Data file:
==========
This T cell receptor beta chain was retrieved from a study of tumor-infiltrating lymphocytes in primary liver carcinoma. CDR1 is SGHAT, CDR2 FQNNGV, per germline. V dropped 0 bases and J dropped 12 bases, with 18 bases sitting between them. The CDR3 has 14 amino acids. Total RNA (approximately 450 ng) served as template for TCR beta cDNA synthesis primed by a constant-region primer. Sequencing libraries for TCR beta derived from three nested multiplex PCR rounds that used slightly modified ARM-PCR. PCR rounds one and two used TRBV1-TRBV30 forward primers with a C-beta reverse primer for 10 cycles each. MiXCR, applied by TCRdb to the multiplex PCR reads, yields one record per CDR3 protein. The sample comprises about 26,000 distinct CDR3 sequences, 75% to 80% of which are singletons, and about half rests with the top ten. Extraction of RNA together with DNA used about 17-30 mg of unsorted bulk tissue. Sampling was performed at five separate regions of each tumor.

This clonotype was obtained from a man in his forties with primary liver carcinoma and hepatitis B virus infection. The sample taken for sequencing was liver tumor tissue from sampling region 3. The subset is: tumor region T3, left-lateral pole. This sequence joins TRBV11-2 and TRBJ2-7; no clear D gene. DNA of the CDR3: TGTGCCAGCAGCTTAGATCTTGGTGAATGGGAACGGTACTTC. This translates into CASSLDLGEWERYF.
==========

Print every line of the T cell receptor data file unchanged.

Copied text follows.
This T cell receptor beta chain was retrieved from a study of tumor-infiltrating lymphocytes in primary liver carcinoma. CDR1 is SGHAT, CDR2 FQNNGV, per germline. V dropped 0 bases and J dropped 12 bases, with 18 bases sitting between them. The CDR3 has 14 amino acids. Total RNA (approximately 450 ng) served as template for TCR beta cDNA synthesis primed by a constant-region primer. Sequencing libraries for TCR beta derived from three nested multiplex PCR rounds that used slightly modified ARM-PCR. PCR rounds one and two used TRBV1-TRBV30 forward primers with a C-beta reverse primer for 10 cycles each. MiXCR, applied by TCRdb to the multiplex PCR reads, yields one record per CDR3 protein. The sample comprises about 26,000 distinct CDR3 sequences, 75% to 80% of which are singletons, and about half rests with the top ten. Extraction of RNA together with DNA used about 17-30 mg of unsorted bulk tissue. Sampling was performed at five separate regions of each tumor.

This clonotype was obtained from a man in his forties with primary liver carcinoma and hepatitis B virus infection. The sample taken for sequencing was liver tumor tissue from sampling region 3. The subset is: tumor region T3, left-lateral pole. This sequence joins TRBV11-2 and TRBJ2-7; no clear D gene. DNA of the CDR3: TGTGCCAGCAGCTTAGATCTTGGTGAATGGGAACGGTACTTC. This translates into CASSLDLGEWERYF.